Pasta Alternatives That Aren’t Zucchini Noodles
Zucchini noodles and spaghetti squash are great low carb alternatives to pasta but sometimes you just want some penne or ziti.
I’m a big proponent of making regular pasta or a legume based pasta and mixing it with veggies to add volume, fiber and nutrients.
There are so many different pasta alternatives on the market now that I thought it would be helpful to analyze and compare some of the most popular.
Food companies are taking all kinds of things and turning them into pasta and I must say, I’m here for it.
Not only are many of these options lower in carbs, higher in fiber and higher in protein, but many of them are also gluten free! Not only that, but they’re a great way to turn a traditional high carbohydrate meal into one that’s more balanced, thanks to the protein that the legumes provide.
I took a look at 11 different pasta alternatives on the market (listed below) and then compared their nutrition facts.
First, let me introduce you to the contenders:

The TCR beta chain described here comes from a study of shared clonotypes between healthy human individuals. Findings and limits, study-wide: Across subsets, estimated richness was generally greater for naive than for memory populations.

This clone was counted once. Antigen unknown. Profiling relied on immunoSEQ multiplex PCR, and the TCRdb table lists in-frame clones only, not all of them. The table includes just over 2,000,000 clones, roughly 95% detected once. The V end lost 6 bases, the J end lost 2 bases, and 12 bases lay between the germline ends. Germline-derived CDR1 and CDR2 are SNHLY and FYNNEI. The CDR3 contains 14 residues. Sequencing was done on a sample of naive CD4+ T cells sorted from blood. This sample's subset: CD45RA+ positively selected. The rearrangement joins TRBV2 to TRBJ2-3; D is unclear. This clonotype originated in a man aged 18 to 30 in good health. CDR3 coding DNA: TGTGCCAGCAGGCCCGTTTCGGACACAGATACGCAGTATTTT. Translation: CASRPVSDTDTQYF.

- Ingredients: Organic Edamame (Soybeans)
- Ingredients: Organic Black Beans
- Ingredients: Organic Black Bean Flour
- Ingredients: Organic Mung Bean Flour
- Ingredients: Chickpeas, Tapioca, Pea Protein, Xanthan Gum
- Ingredients: Red Lentil Flour, Quinoa Flour
- Ingredients: Organic Red Lentil Flour
- Ingredients: Black Bean Flour, Brown Rice Flour, Organic Quinoa Flour.
- Ingredients: Enriched Durum Semolina (Niacin, Iron, Thiamine Mononitrate, Riboflavin, Folic Acid), Modified Wheat Starch (resistant starch, a source of fiber), and Wheat Gluten
- Ingredients: Organic Corn Flour, Organic Quinoa Flour
Now, let’s take a look at how they stack up against each other!
First, let me mention that I REALLY nerded out here and decided to list these in order of “net carbohydrate to protein ratio”.
Why did I do that?
Because I didn’t want to only look at carbs and fiber here. I also wanted to take into account protein. By creating a ratio of net carbohydrate to protein, I was able to rank these pastas more objectively by giving equal attention to both carbohydrate and protein.
*Just a note: All of the nutrition facts in this chart are based off of a 2 ounce (or 56 gram) DRY weight. Something to keep in mind… All the calories were more or less the same, ranging from 180-210 calories with the exception of the Fiber Gourmet Pasta which has only 130 calories per serving.
I was pretty blown away by the nutrition facts on the Explore Cuisine Edamame and Black Bean Pasta. For those with a soy allergy or sensitivity, the black bean pasta is a great alternative. I love that not only are these pastas higher in fiber and protein than their traditional counterparts, they’re also MOSTLY gluten free (always read your labels!)